2.Over-consuming calories in your pre-workout/race meal – The goal of pre-exercise calorie consumption is to top off your liver glycogen, which has been depleted during your sleep. Believe it or not, to accomplish this you don’t need to eat a mega-calorie meal (600, 800, 1000 calories or more), as some would have you believe. A pre-workout/race meal of 200-400 calories—comprised of complex carbohydrates, perhaps a small amount of soy or rice protein, little or no fiber or fat, and consumed three or more hours prior to the start—is quite sufficient. You can’t add anything to muscle glycogen stores at this time so stuffing yourself is counterproductive, especially if you’ve got an early morning workout or race start.


3.Eating a pre-race meal at the wrong time – Let’s assume that you’ve been really good – you’ve been training hard (yet wisely) and replenishing your body with adequate amounts of high-quality calories as soon as possible after every workout. As a result, you’ve now built up a nice 60-90 minute reservoir of muscle glycogen, the first fuel your body will use when the race begins. A sure way to deplete those hard-earned glycogen stores too rapidly is to eat a meal (or an energy bar, gel, or sports drink) an hour or two prior to the start of the race.



Don’t go overboard with your food consumption the night before a workout or race. Especially important for races is the adherence of these two rules:

1.Eat clean, which means no refined sugar (skip dessert, or eat fruit), low or no saturated fats, and no alcohol.

2.Eat until you’re satisfied, but not more.


If you’re going to have a meal the morning of your workout or race, you need to eat an appropriate amount of calories (don’t overdo it), and finish all calorie consumption at least three hours prior to the start of the workout or race. If that’s not logistically feasible, have a small amount (100-200 calories) of easily digested complex carbohydrates 5-10 minutes prior to the start. Either of these strategies will help top off liver glycogen stores (which again, is the goal of pre-exercise calorie consumption) without negatively affecting how your body burns its muscle glycogen.




Overcompensating in the days leading up to a race


Far too many athletes overdo it in terms of calorie, fluid, and salt consumption in the days leading up to a race, thinking they’re getting a head start on their fueling needs come race day. Big mistake! Here are the fueling/diet-specific areas to focus on and our recommendations on how to avoid these commonly-made mistakes:

•FLUIDS – Don't drink excess amounts of water in the hopes of getting a head start on your fluid requirements for the race. Consumption of roughly .5 to .6 of your body weight is a good gauge in regards to how much water you should be consuming daily (example: 180-lb/approx 82-kg athletes should drink approximately 90-108 ounces of water daily). However, if you’ve not been following this recommendation consistently, don’t start now, as this will overwhelm your body with too much fluid too soon, which may increase the potential for hyponatremia.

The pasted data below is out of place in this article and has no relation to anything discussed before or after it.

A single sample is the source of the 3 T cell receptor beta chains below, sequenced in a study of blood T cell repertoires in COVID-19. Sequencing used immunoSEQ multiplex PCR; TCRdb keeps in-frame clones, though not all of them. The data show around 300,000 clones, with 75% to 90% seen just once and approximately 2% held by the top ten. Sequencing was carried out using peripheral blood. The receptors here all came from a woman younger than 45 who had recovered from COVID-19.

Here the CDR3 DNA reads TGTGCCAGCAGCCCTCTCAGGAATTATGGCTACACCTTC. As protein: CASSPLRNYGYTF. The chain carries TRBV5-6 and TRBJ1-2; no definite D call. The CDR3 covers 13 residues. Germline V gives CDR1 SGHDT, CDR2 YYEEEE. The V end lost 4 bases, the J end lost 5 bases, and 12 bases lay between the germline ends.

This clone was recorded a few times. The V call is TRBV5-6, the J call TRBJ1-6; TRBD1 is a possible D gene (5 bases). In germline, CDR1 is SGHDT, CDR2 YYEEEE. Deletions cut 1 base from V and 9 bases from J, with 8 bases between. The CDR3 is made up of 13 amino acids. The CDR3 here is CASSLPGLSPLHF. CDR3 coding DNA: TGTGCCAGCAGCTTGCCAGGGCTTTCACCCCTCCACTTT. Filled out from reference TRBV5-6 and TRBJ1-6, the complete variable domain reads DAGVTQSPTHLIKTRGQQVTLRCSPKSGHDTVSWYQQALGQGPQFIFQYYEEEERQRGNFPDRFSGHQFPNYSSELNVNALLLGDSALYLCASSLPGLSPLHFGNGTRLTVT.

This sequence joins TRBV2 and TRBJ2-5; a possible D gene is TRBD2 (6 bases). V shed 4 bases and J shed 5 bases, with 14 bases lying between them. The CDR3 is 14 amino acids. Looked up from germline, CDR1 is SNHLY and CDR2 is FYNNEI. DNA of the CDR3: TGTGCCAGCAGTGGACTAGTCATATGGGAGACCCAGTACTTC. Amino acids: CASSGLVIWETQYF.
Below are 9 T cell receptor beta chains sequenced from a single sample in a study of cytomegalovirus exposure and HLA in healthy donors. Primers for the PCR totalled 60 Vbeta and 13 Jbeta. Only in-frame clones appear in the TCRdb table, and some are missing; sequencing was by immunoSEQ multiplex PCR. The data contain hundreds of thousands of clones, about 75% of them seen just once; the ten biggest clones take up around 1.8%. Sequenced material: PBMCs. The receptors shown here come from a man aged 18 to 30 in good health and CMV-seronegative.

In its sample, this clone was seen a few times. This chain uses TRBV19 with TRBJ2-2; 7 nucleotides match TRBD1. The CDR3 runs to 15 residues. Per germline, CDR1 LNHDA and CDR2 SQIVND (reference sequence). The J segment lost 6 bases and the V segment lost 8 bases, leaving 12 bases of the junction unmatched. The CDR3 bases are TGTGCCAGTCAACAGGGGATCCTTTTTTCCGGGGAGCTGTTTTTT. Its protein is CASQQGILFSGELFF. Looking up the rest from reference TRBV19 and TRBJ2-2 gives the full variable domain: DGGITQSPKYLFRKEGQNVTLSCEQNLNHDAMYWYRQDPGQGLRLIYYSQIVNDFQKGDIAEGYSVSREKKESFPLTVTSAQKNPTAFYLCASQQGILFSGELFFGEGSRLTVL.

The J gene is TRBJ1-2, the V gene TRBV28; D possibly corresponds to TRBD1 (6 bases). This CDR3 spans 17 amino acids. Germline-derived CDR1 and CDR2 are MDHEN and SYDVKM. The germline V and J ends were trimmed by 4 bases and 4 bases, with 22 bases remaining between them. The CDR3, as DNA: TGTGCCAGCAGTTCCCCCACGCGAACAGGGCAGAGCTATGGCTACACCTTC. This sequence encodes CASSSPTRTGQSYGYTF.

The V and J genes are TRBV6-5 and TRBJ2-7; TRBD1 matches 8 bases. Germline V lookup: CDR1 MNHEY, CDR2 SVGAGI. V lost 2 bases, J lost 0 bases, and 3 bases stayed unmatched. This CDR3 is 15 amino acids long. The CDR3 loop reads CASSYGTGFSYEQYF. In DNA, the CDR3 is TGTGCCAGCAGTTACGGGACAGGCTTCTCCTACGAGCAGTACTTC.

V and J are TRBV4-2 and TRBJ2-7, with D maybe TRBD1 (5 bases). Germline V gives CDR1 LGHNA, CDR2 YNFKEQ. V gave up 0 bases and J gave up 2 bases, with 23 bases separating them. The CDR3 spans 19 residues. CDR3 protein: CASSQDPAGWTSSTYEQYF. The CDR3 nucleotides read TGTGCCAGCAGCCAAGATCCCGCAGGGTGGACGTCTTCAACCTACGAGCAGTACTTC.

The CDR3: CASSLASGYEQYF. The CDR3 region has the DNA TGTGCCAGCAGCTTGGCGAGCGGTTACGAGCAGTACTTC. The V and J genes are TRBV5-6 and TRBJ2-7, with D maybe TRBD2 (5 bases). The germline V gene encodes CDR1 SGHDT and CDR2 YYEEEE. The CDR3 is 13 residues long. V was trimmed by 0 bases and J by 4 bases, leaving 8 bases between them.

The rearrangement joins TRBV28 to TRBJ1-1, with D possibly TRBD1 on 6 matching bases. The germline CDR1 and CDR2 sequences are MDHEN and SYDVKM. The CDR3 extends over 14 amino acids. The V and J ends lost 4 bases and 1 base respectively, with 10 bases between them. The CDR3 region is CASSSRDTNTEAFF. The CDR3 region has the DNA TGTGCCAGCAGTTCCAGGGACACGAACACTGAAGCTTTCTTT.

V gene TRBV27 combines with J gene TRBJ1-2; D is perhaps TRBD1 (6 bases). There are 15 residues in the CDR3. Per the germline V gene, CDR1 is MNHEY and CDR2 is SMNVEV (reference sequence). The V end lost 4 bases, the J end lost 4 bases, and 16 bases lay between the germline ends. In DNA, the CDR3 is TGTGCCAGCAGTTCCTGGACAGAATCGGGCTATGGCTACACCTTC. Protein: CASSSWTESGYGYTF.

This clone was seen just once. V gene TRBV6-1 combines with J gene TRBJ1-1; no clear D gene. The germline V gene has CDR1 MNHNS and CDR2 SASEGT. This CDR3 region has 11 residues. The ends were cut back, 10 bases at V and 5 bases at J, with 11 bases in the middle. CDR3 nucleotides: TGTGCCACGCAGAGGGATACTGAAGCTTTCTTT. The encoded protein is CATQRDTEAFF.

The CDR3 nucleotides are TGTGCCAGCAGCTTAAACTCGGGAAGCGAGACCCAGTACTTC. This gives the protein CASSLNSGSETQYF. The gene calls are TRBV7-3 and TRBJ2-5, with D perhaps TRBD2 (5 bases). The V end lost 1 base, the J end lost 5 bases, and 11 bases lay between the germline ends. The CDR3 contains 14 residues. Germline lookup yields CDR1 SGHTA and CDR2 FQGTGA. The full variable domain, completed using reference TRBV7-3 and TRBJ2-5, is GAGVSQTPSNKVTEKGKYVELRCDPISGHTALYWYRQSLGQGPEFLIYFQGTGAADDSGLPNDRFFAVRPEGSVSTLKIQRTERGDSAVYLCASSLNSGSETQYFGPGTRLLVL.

•CALORIES – As discussed earlier, don’t stuff yourself with extra food in the hopes that you're “carbo loading.” The time period for carbohydrate loading (i.e., maximizing muscle glycogen storage capabilities) has, for all intents and purposes, passed. In essence, “carbo loading" is what you did in the 0-60 minutes after all your workouts leading up to the race. That’s when the glycogen synthase enzyme—which controls glycogen storage—is most active, and that’s how you topped off your glycogen stores. Any excess food you eat in the days leading up to the race is either going to be passed through the bowels or stored in adipose cells... neither of those things will benefit you.


•SODIUM – Don’t consume extra sodium (salt) in the hopes that you’ll be “topping off your body stores” prior to the race. Since the average American already consumes approximately 6000 to 8000 mg per day (if not more), an amount well above the upper end recommended dose of 2300-2400 mg/day, there is absolutely no need to increase that amount in the days prior to the race. (Hint: Adopting a low-sodium diet will do wonders for both your health and athletic performance). High sodium intake, especially in the days leading up to the race, is a recipe for disaster because it will greatly increase the potential for disruption of the hormonal mechanisms that control sodium regulation, re-circulation, and conservation. In the days leading up the race, be especially cognizant of the salt content in your foods, especially if you go out to eat. Dining out can easily increase your already-high salt intake dramatically (into double figures!).


On a non-diet/fueling note, avoid the temptation to train too much and/or too close to race day. You will not be able to positively influence your fitness level in the days leading up to the race; however, you can negatively impact your race by training during that time (training meaning anything of significant duration or intensity). As well-known coach Jeff Cuddeback states, " If you think you're going to further your fitness through training the week of your key race, you're sadly mistaken. If you are the type to train right up to the event, you will almost certainly underperform.”


The best performances in long-duration events are achieved by getting to the starting line well rested rather than razor sharp. In doing so, you may find yourself not hitting on all cylinders during those first few minutes. In fact, you might even struggle a bit. However, your body will not forget all the training you've done and it will absolutely reward you for giving it the time it needed to "soak up" all of that training.